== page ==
Three late-night leaders in Boston doubled down on the need to expand local nightlife — both in terms of access and inclusivity — at the Globe Summit on Thursday.
The panelists reiterated their desire for diverse ownership of after-hours venues, expanded public transportation, and intentional government intervention to help nightlife thrive.
Without that, the city will stay stuck in its dismal midnight reputation and lose people to other locales, said Chimel Idiokitas, the longtime DJ behind SILK the R&B Party, a monthly dance party at Big Night Live.
“Boston needs more options,” he added. “People should be able to say, there are 15 things happening in the city. I get to choose or I can jump around.”
The discussion, titled “Can Boston Be Known For Its Nightlife?,” also featured Corean Reynolds, the city’s new director of nightlife economy, and Rob Eugene, the owner of Owner of Hue Boston. It was moderated by Jeneé Osterheldt, a culture columnist and deputy managing editor for culture, talent & development at the Globe.
Reynolds said city government is focused on demystifying the permitting process for late-night businesses, clearing the path for fresh faces in ownership. That, they hope, will translate to greater diversity in what the city can offer after-hours by elevating Black and Latino entrepreneurs and increasing the number of queer venues.
“There is a lack of ownership for queer people of color,” she said. “We don’t own spaces. So what people are doing is hopping around throughout the city to places that weren’t built for those folks.”
Progress is already afoot, Reynolds added. Dani’s Queer Bar is slated to open soon in Back Bay with help from a SPACES grant, a city-funded program to boost businesses downtown after the pandemic. And City Hall will soon choose members of a new Nightlife Initiative for a Thriving Economy (NITE) Committee from 300 applicants.
Boston also recently a secured a seat on the MBTA board, a promising step forward in improving late-night service.
In the short term, Eugene said, the city should communicate details about venues and events with residents directly.
“There’s a lot of things happening in the city, and you just don’t know,” Eugene said. “We lack a central location just for what’s going on in Boston.”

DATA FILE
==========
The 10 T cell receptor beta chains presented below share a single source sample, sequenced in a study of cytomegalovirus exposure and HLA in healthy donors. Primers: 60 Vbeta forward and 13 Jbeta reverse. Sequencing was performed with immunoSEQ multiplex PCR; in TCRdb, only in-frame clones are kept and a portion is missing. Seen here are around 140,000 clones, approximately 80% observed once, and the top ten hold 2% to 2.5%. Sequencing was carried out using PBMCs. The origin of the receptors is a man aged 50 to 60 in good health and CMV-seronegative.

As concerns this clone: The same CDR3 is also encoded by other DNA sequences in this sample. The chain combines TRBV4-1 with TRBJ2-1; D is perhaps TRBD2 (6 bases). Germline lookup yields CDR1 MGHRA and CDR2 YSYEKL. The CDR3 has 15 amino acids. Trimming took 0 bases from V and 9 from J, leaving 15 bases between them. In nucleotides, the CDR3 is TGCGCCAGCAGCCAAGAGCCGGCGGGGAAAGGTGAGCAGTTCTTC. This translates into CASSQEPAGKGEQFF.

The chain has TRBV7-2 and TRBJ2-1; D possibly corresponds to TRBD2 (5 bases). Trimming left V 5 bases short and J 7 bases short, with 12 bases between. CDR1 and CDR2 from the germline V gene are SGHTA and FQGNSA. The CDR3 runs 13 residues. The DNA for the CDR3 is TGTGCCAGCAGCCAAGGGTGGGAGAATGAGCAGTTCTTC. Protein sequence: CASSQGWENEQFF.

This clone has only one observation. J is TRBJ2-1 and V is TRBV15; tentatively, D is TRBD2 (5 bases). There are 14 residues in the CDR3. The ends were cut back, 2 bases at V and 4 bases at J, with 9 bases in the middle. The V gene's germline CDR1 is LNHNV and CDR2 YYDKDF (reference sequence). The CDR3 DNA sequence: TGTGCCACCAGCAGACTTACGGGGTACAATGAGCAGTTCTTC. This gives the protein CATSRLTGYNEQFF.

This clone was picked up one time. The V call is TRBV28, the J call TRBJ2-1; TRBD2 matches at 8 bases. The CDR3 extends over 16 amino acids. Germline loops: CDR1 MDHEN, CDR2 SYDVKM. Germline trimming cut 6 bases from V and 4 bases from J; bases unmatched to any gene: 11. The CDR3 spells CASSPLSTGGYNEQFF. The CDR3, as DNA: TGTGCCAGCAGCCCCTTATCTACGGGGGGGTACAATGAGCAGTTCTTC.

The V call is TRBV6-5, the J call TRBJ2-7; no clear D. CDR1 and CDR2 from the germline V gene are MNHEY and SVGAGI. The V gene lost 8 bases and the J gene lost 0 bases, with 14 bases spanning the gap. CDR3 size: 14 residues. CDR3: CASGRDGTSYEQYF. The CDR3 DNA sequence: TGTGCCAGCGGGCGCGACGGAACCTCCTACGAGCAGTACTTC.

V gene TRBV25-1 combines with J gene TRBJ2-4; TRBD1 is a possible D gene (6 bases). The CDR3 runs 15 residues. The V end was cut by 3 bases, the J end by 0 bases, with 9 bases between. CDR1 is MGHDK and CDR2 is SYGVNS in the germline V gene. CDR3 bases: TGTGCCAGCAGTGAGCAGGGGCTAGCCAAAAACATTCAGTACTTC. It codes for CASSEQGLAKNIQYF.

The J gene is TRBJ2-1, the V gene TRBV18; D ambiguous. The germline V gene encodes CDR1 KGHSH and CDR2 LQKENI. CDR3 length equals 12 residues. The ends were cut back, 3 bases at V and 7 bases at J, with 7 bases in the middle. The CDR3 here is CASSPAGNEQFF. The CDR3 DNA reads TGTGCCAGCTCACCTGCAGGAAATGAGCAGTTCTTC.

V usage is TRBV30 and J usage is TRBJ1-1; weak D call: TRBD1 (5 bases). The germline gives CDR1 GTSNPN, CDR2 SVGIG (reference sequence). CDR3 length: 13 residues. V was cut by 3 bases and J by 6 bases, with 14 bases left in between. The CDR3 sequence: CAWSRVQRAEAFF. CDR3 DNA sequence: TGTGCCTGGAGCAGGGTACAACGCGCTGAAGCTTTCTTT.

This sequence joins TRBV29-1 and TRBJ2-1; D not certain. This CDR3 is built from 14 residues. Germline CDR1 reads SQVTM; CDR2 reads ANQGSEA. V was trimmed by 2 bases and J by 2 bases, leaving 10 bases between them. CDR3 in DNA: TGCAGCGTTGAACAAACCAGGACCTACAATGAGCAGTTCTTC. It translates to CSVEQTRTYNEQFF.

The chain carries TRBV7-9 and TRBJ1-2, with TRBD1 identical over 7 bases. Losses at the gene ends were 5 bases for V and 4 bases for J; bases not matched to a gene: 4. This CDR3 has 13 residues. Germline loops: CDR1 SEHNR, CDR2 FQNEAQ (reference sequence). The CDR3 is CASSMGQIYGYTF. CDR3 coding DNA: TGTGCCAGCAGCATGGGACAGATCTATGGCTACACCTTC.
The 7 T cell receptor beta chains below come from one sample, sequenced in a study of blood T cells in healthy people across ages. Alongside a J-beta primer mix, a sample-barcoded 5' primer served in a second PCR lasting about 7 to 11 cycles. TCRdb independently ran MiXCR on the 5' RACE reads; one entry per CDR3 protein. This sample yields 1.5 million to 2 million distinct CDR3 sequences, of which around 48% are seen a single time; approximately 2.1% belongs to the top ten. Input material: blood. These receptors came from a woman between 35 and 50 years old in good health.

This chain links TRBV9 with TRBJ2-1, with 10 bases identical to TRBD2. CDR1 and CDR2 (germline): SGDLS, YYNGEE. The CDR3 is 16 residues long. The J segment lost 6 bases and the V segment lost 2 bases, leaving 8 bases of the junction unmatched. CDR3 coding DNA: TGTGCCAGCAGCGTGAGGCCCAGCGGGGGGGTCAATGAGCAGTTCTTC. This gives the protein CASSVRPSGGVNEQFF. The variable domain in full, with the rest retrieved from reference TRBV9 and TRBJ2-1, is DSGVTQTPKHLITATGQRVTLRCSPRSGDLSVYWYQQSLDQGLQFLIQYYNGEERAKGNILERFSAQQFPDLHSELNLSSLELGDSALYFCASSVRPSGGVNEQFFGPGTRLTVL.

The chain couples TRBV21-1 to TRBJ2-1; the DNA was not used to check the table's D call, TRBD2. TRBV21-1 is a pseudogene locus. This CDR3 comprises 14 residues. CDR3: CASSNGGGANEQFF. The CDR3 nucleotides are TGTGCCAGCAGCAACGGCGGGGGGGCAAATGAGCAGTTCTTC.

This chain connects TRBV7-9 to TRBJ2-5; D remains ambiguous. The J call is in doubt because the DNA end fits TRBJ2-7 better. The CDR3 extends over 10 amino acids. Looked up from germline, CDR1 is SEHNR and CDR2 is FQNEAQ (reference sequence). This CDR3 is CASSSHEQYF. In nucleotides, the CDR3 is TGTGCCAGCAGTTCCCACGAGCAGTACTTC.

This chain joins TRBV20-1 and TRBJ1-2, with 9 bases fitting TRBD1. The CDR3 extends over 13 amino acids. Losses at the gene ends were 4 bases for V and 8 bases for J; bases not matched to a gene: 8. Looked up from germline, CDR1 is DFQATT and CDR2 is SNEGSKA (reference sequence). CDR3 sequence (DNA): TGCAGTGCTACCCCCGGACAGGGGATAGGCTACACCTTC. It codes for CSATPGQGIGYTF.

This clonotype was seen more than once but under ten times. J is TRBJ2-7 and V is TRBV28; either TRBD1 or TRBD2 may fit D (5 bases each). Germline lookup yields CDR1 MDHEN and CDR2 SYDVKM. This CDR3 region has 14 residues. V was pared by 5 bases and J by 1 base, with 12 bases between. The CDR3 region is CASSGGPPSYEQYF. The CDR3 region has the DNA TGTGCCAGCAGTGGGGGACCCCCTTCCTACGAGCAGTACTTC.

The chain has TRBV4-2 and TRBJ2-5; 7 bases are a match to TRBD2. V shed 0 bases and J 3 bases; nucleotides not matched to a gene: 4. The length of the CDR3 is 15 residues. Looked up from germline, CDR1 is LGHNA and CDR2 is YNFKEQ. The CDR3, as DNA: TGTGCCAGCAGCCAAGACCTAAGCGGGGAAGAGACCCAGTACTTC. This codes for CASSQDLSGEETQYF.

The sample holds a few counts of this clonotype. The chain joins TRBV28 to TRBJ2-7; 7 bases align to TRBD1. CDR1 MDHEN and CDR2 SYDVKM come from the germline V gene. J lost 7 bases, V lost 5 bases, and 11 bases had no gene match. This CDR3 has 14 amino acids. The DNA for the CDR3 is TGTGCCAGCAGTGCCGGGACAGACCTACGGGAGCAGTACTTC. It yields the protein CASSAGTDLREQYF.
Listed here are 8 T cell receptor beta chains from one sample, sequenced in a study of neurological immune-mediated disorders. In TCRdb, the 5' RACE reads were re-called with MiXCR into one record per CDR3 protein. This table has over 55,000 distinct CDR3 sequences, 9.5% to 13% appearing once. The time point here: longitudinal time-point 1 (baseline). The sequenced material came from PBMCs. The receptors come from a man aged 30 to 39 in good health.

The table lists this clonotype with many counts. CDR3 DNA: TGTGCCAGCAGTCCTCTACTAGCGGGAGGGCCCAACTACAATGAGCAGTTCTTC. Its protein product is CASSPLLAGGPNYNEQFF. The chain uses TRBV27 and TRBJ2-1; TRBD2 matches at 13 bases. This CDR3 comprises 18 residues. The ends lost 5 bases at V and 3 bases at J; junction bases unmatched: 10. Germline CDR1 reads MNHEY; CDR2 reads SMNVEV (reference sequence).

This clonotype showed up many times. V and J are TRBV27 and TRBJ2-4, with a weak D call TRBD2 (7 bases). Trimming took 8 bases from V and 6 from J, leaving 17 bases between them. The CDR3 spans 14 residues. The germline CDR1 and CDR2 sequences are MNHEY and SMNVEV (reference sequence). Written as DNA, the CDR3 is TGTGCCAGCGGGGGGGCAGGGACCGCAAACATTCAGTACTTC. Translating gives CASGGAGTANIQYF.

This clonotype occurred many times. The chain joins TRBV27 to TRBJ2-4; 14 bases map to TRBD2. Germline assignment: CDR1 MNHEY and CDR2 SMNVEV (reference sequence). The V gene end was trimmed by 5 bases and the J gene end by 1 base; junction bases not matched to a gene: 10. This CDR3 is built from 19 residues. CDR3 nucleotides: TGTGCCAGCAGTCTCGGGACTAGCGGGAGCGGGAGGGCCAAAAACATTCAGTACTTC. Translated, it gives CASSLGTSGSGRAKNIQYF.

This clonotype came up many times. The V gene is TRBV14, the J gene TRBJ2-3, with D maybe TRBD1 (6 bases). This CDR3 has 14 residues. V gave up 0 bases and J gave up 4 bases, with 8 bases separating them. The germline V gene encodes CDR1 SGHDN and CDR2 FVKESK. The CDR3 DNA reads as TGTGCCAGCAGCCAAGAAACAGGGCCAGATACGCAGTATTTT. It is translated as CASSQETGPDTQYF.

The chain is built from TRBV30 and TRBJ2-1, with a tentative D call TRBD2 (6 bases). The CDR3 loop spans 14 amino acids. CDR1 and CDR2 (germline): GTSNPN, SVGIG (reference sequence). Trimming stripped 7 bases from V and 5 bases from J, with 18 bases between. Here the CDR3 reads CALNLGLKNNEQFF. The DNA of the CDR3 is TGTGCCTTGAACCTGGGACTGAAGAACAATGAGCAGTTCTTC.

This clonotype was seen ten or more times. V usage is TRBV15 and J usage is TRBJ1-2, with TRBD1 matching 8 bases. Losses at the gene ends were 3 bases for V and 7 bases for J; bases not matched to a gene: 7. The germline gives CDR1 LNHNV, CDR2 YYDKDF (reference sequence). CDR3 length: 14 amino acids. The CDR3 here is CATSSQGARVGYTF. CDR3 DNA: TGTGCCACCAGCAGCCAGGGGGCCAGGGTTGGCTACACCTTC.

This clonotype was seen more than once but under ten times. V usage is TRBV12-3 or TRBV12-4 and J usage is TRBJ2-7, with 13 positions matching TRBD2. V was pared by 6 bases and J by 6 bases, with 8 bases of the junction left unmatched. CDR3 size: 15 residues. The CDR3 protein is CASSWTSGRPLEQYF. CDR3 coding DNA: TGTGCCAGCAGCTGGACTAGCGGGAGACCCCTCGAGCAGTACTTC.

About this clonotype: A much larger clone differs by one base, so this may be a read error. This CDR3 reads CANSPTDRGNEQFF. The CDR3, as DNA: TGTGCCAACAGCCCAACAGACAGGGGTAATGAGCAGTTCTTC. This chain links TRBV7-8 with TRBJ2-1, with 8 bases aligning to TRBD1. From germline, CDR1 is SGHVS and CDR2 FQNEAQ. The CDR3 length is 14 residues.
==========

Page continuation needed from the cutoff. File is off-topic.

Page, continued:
Idiokitas agreed: “The lady who works every day and has one day off on a Saturday. Where does she look to find out what’s happening?”
What slips away without a bustling late-night scene is people, Osterheldt said. More than 110,000 residents have left Massachusetts since the pandemic began, and the dearth of nightlife is a significant factor for some who leave Boston for busier cities, like Los Angeles or Chicago.
“I know a lot of people personally that have moved away for that exact reason,” Idiokitas said. “There’s nothing to do. They want to be outside. They want to be able to walk into a space and not pay a $50 cover. They want to be able to be themselves, and I feel like the city hasn’t reached that point yet.”
And what cannot be forgotten, Reynolds added, is that nightlife is not only for college students or the early-morning partiers. In a thriving city, nightlife also means creating opportunities for people who work later shifts, including firefighters and hospital staff.
“These are economic drivers,” she said. “Because they’re in the evening time, they don’t necessarily get the attention that they should be getting the resources [or] the constituent services that they should be getting.”
If we fail to make progress, the panelists said, Boston loses out — physically, culturally, and financially.
“When we’re outside, we want to spend money,” Idiokitas said. “We want to fellowship we want to be together. That’s part of the reason why it’s opening up and becoming more accessible.”
Osterheldt added, “And that’s part of the reason we need to be a nightlife city.”